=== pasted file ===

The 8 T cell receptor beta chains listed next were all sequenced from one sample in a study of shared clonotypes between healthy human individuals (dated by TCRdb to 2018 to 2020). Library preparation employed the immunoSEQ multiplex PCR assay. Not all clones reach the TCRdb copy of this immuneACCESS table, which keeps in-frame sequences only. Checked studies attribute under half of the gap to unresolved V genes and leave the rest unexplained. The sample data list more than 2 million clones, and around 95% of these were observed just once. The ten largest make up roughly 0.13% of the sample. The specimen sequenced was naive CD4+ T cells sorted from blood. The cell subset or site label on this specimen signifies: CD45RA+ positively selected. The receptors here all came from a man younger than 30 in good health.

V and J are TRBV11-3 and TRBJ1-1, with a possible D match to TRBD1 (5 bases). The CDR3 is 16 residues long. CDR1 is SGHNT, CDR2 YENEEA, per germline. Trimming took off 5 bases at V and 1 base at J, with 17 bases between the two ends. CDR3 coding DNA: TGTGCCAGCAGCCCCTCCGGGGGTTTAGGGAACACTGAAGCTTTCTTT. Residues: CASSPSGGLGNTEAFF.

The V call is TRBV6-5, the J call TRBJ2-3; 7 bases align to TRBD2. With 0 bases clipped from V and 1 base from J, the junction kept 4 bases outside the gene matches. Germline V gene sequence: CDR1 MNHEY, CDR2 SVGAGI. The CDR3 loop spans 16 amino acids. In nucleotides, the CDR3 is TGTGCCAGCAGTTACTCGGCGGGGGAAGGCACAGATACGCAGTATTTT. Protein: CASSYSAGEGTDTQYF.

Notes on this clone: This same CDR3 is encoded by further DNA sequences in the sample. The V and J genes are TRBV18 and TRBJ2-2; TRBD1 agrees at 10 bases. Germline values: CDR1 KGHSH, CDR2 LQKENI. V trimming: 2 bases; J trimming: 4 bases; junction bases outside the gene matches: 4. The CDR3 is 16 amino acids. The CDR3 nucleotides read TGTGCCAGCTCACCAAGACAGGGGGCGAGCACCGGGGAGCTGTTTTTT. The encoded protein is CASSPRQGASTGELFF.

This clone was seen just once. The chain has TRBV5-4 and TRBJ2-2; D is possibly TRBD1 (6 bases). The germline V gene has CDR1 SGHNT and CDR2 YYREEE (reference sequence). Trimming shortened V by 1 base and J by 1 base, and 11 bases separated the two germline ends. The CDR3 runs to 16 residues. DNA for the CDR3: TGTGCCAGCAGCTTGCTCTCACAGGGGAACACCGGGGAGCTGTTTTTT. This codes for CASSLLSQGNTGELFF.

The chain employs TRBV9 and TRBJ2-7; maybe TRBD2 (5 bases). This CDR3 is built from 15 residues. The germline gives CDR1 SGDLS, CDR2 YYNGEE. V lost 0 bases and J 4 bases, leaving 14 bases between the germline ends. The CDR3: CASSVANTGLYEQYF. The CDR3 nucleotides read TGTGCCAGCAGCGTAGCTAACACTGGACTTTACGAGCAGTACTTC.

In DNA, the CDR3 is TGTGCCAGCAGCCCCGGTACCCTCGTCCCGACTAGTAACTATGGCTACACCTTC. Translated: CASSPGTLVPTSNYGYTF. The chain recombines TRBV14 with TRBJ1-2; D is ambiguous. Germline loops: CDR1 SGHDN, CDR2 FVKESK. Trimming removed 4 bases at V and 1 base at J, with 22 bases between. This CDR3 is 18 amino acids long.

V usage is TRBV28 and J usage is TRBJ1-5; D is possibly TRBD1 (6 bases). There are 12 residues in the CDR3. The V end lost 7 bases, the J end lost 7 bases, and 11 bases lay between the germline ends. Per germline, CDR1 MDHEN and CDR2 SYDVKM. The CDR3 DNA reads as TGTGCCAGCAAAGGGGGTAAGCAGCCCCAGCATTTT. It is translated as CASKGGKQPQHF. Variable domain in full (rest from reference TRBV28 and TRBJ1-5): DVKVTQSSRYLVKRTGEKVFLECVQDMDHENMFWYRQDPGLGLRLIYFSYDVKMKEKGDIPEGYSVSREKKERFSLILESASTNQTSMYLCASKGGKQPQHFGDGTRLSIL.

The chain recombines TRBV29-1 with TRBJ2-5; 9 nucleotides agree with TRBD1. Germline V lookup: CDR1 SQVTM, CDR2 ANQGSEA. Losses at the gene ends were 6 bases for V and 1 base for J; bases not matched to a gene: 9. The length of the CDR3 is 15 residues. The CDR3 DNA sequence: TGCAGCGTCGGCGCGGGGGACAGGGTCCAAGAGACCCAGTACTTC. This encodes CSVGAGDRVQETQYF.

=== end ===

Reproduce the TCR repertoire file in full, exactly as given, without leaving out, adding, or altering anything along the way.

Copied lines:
The 8 T cell receptor beta chains listed next were all sequenced from one sample in a study of shared clonotypes between healthy human individuals (dated by TCRdb to 2018 to 2020). Library preparation employed the immunoSEQ multiplex PCR assay. Not all clones reach the TCRdb copy of this immuneACCESS table, which keeps in-frame sequences only. Checked studies attribute under half of the gap to unresolved V genes and leave the rest unexplained. The sample data list more than 2 million clones, and around 95% of these were observed just once. The ten largest make up roughly 0.13% of the sample. The specimen sequenced was naive CD4+ T cells sorted from blood. The cell subset or site label on this specimen signifies: CD45RA+ positively selected. The receptors here all came from a man younger than 30 in good health.

V and J are TRBV11-3 and TRBJ1-1, with a possible D match to TRBD1 (5 bases). The CDR3 is 16 residues long. CDR1 is SGHNT, CDR2 YENEEA, per germline. Trimming took off 5 bases at V and 1 base at J, with 17 bases between the two ends. CDR3 coding DNA: TGTGCCAGCAGCCCCTCCGGGGGTTTAGGGAACACTGAAGCTTTCTTT. Residues: CASSPSGGLGNTEAFF.

The V call is TRBV6-5, the J call TRBJ2-3; 7 bases align to TRBD2. With 0 bases clipped from V and 1 base from J, the junction kept 4 bases outside the gene matches. Germline V gene sequence: CDR1 MNHEY, CDR2 SVGAGI. The CDR3 loop spans 16 amino acids. In nucleotides, the CDR3 is TGTGCCAGCAGTTACTCGGCGGGGGAAGGCACAGATACGCAGTATTTT. Protein: CASSYSAGEGTDTQYF.

Notes on this clone: This same CDR3 is encoded by further DNA sequences in the sample. The V and J genes are TRBV18 and TRBJ2-2; TRBD1 agrees at 10 bases. Germline values: CDR1 KGHSH, CDR2 LQKENI. V trimming: 2 bases; J trimming: 4 bases; junction bases outside the gene matches: 4. The CDR3 is 16 amino acids. The CDR3 nucleotides read TGTGCCAGCTCACCAAGACAGGGGGCGAGCACCGGGGAGCTGTTTTTT. The encoded protein is CASSPRQGASTGELFF.

This clone was seen just once. The chain has TRBV5-4 and TRBJ2-2; D is possibly TRBD1 (6 bases). The germline V gene has CDR1 SGHNT and CDR2 YYREEE (reference sequence). Trimming shortened V by 1 base and J by 1 base, and 11 bases separated the two germline ends. The CDR3 runs to 16 residues. DNA for the CDR3: TGTGCCAGCAGCTTGCTCTCACAGGGGAACACCGGGGAGCTGTTTTTT. This codes for CASSLLSQGNTGELFF.

The chain employs TRBV9 and TRBJ2-7; maybe TRBD2 (5 bases). This CDR3 is built from 15 residues. The germline gives CDR1 SGDLS, CDR2 YYNGEE. V lost 0 bases and J 4 bases, leaving 14 bases between the germline ends. The CDR3: CASSVANTGLYEQYF. The CDR3 nucleotides read TGTGCCAGCAGCGTAGCTAACACTGGACTTTACGAGCAGTACTTC.

In DNA, the CDR3 is TGTGCCAGCAGCCCCGGTACCCTCGTCCCGACTAGTAACTATGGCTACACCTTC. Translated: CASSPGTLVPTSNYGYTF. The chain recombines TRBV14 with TRBJ1-2; D is ambiguous. Germline loops: CDR1 SGHDN, CDR2 FVKESK. Trimming removed 4 bases at V and 1 base at J, with 22 bases between. This CDR3 is 18 amino acids long.

V usage is TRBV28 and J usage is TRBJ1-5; D is possibly TRBD1 (6 bases). There are 12 residues in the CDR3. The V end lost 7 bases, the J end lost 7 bases, and 11 bases lay between the germline ends. Per germline, CDR1 MDHEN and CDR2 SYDVKM. The CDR3 DNA reads as TGTGCCAGCAAAGGGGGTAAGCAGCCCCAGCATTTT. It is translated as CASKGGKQPQHF. Variable domain in full (rest from reference TRBV28 and TRBJ1-5): DVKVTQSSRYLVKRTGEKVFLECVQDMDHENMFWYRQDPGLGLRLIYFSYDVKMKEKGDIPEGYSVSREKKERFSLILESASTNQTSMYLCASKGGKQPQHFGDGTRLSIL.

The chain recombines TRBV29-1 with TRBJ2-5; 9 nucleotides agree with TRBD1. Germline V lookup: CDR1 SQVTM, CDR2 ANQGSEA. Losses at the gene ends were 6 bases for V and 1 base for J; bases not matched to a gene: 9. The length of the CDR3 is 15 residues. The CDR3 DNA sequence: TGCAGCGTCGGCGCGGGGGACAGGGTCCAAGAGACCCAGTACTTC. This encodes CSVGAGDRVQETQYF.